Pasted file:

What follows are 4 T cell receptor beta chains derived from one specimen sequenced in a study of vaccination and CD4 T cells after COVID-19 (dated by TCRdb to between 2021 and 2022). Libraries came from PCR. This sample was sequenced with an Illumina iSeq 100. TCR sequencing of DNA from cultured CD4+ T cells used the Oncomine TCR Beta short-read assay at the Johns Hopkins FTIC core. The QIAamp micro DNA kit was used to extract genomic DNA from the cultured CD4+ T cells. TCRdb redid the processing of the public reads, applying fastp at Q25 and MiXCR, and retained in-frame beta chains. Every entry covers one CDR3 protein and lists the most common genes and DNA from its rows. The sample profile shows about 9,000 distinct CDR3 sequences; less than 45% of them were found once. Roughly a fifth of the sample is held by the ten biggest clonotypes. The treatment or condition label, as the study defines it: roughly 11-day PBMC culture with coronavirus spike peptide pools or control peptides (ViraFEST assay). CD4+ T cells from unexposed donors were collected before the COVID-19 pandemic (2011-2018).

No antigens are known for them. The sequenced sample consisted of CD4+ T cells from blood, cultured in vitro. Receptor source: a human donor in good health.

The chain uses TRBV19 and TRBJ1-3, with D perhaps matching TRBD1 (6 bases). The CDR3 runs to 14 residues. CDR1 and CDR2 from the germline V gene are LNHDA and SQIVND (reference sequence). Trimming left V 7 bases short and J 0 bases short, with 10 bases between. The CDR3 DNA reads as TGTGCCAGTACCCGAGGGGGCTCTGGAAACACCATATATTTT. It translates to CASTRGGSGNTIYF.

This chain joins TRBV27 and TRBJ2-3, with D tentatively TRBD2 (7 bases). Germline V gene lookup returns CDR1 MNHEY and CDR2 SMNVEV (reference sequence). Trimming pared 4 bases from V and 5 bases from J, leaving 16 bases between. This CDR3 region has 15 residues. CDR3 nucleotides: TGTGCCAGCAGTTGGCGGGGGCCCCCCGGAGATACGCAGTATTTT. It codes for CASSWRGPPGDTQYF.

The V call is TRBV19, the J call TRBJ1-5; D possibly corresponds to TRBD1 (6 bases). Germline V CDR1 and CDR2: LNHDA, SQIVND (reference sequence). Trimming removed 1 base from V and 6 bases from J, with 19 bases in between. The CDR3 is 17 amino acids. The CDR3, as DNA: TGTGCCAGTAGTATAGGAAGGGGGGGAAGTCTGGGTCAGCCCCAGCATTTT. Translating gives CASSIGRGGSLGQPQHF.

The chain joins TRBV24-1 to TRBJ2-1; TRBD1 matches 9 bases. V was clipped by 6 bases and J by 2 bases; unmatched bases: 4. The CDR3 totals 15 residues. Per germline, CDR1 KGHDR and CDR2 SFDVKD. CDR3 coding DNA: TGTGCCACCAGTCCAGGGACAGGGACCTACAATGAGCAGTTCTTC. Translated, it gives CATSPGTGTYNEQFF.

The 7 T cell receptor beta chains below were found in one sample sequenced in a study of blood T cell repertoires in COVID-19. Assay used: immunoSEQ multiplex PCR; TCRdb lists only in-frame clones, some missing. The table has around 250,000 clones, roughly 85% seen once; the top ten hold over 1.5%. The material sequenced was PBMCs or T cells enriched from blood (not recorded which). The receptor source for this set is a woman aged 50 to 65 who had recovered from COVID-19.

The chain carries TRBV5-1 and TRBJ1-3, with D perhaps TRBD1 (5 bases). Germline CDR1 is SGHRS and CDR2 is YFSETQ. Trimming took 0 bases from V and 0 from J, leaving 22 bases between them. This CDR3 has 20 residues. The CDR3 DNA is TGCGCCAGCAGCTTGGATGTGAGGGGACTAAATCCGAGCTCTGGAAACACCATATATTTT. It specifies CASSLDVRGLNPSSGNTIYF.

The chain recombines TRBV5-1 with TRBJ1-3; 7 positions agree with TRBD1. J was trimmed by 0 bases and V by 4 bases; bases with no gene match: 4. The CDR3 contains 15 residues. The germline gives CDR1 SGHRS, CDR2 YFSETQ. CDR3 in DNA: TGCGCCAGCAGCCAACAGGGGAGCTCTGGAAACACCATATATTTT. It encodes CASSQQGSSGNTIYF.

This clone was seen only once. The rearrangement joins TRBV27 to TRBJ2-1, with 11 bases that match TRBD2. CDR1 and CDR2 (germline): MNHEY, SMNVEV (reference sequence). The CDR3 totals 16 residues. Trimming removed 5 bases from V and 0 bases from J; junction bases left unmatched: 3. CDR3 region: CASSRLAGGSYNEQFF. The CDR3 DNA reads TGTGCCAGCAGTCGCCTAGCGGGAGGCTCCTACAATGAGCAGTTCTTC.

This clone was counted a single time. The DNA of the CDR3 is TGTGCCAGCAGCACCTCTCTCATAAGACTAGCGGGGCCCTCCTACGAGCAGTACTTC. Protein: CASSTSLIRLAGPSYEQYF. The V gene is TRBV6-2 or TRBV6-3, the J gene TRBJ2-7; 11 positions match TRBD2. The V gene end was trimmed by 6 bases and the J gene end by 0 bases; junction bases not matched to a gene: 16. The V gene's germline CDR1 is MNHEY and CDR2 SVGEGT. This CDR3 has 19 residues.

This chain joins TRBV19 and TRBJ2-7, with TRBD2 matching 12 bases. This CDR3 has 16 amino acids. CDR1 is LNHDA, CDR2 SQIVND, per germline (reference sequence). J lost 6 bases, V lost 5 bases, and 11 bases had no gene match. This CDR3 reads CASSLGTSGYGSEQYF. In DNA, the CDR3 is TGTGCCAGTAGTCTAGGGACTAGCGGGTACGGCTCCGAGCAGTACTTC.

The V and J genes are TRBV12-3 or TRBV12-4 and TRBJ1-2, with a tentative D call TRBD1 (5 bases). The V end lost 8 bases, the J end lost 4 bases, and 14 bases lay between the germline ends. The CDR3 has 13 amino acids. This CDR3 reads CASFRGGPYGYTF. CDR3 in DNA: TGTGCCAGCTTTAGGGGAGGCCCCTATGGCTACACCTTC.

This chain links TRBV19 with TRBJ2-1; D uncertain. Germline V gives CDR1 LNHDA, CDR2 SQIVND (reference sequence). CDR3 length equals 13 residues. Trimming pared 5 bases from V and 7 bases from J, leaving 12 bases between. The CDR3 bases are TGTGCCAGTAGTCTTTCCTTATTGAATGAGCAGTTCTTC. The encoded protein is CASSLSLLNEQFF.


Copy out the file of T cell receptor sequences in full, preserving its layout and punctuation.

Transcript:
What follows are 4 T cell receptor beta chains derived from one specimen sequenced in a study of vaccination and CD4 T cells after COVID-19 (dated by TCRdb to between 2021 and 2022). Libraries came from PCR. This sample was sequenced with an Illumina iSeq 100. TCR sequencing of DNA from cultured CD4+ T cells used the Oncomine TCR Beta short-read assay at the Johns Hopkins FTIC core. The QIAamp micro DNA kit was used to extract genomic DNA from the cultured CD4+ T cells. TCRdb redid the processing of the public reads, applying fastp at Q25 and MiXCR, and retained in-frame beta chains. Every entry covers one CDR3 protein and lists the most common genes and DNA from its rows. The sample profile shows about 9,000 distinct CDR3 sequences; less than 45% of them were found once. Roughly a fifth of the sample is held by the ten biggest clonotypes. The treatment or condition label, as the study defines it: roughly 11-day PBMC culture with coronavirus spike peptide pools or control peptides (ViraFEST assay). CD4+ T cells from unexposed donors were collected before the COVID-19 pandemic (2011-2018).

No antigens are known for them. The sequenced sample consisted of CD4+ T cells from blood, cultured in vitro. Receptor source: a human donor in good health.

The chain uses TRBV19 and TRBJ1-3, with D perhaps matching TRBD1 (6 bases). The CDR3 runs to 14 residues. CDR1 and CDR2 from the germline V gene are LNHDA and SQIVND (reference sequence). Trimming left V 7 bases short and J 0 bases short, with 10 bases between. The CDR3 DNA reads as TGTGCCAGTACCCGAGGGGGCTCTGGAAACACCATATATTTT. It translates to CASTRGGSGNTIYF.

This chain joins TRBV27 and TRBJ2-3, with D tentatively TRBD2 (7 bases). Germline V gene lookup returns CDR1 MNHEY and CDR2 SMNVEV (reference sequence). Trimming pared 4 bases from V and 5 bases from J, leaving 16 bases between. This CDR3 region has 15 residues. CDR3 nucleotides: TGTGCCAGCAGTTGGCGGGGGCCCCCCGGAGATACGCAGTATTTT. It codes for CASSWRGPPGDTQYF.

The V call is TRBV19, the J call TRBJ1-5; D possibly corresponds to TRBD1 (6 bases). Germline V CDR1 and CDR2: LNHDA, SQIVND (reference sequence). Trimming removed 1 base from V and 6 bases from J, with 19 bases in between. The CDR3 is 17 amino acids. The CDR3, as DNA: TGTGCCAGTAGTATAGGAAGGGGGGGAAGTCTGGGTCAGCCCCAGCATTTT. Translating gives CASSIGRGGSLGQPQHF.

The chain joins TRBV24-1 to TRBJ2-1; TRBD1 matches 9 bases. V was clipped by 6 bases and J by 2 bases; unmatched bases: 4. The CDR3 totals 15 residues. Per germline, CDR1 KGHDR and CDR2 SFDVKD. CDR3 coding DNA: TGTGCCACCAGTCCAGGGACAGGGACCTACAATGAGCAGTTCTTC. Translated, it gives CATSPGTGTYNEQFF.

The 7 T cell receptor beta chains below were found in one sample sequenced in a study of blood T cell repertoires in COVID-19. Assay used: immunoSEQ multiplex PCR; TCRdb lists only in-frame clones, some missing. The table has around 250,000 clones, roughly 85% seen once; the top ten hold over 1.5%. The material sequenced was PBMCs or T cells enriched from blood (not recorded which). The receptor source for this set is a woman aged 50 to 65 who had recovered from COVID-19.

The chain carries TRBV5-1 and TRBJ1-3, with D perhaps TRBD1 (5 bases). Germline CDR1 is SGHRS and CDR2 is YFSETQ. Trimming took 0 bases from V and 0 from J, leaving 22 bases between them. This CDR3 has 20 residues. The CDR3 DNA is TGCGCCAGCAGCTTGGATGTGAGGGGACTAAATCCGAGCTCTGGAAACACCATATATTTT. It specifies CASSLDVRGLNPSSGNTIYF.

The chain recombines TRBV5-1 with TRBJ1-3; 7 positions agree with TRBD1. J was trimmed by 0 bases and V by 4 bases; bases with no gene match: 4. The CDR3 contains 15 residues. The germline gives CDR1 SGHRS, CDR2 YFSETQ. CDR3 in DNA: TGCGCCAGCAGCCAACAGGGGAGCTCTGGAAACACCATATATTTT. It encodes CASSQQGSSGNTIYF.

This clone was seen only once. The rearrangement joins TRBV27 to TRBJ2-1, with 11 bases that match TRBD2. CDR1 and CDR2 (germline): MNHEY, SMNVEV (reference sequence). The CDR3 totals 16 residues. Trimming removed 5 bases from V and 0 bases from J; junction bases left unmatched: 3. CDR3 region: CASSRLAGGSYNEQFF. The CDR3 DNA reads TGTGCCAGCAGTCGCCTAGCGGGAGGCTCCTACAATGAGCAGTTCTTC.

This clone was counted a single time. The DNA of the CDR3 is TGTGCCAGCAGCACCTCTCTCATAAGACTAGCGGGGCCCTCCTACGAGCAGTACTTC. Protein: CASSTSLIRLAGPSYEQYF. The V gene is TRBV6-2 or TRBV6-3, the J gene TRBJ2-7; 11 positions match TRBD2. The V gene end was trimmed by 6 bases and the J gene end by 0 bases; junction bases not matched to a gene: 16. The V gene's germline CDR1 is MNHEY and CDR2 SVGEGT. This CDR3 has 19 residues.

This chain joins TRBV19 and TRBJ2-7, with TRBD2 matching 12 bases. This CDR3 has 16 amino acids. CDR1 is LNHDA, CDR2 SQIVND, per germline (reference sequence). J lost 6 bases, V lost 5 bases, and 11 bases had no gene match. This CDR3 reads CASSLGTSGYGSEQYF. In DNA, the CDR3 is TGTGCCAGTAGTCTAGGGACTAGCGGGTACGGCTCCGAGCAGTACTTC.

The V and J genes are TRBV12-3 or TRBV12-4 and TRBJ1-2, with a tentative D call TRBD1 (5 bases). The V end lost 8 bases, the J end lost 4 bases, and 14 bases lay between the germline ends. The CDR3 has 13 amino acids. This CDR3 reads CASFRGGPYGYTF. CDR3 in DNA: TGTGCCAGCTTTAGGGGAGGCCCCTATGGCTACACCTTC.

This chain links TRBV19 with TRBJ2-1; D uncertain. Germline V gives CDR1 LNHDA, CDR2 SQIVND (reference sequence). CDR3 length equals 13 residues. Trimming pared 5 bases from V and 7 bases from J, leaving 12 bases between. The CDR3 bases are TGTGCCAGTAGTCTTTCCTTATTGAATGAGCAGTTCTTC. The encoded protein is CASSLSLLNEQFF.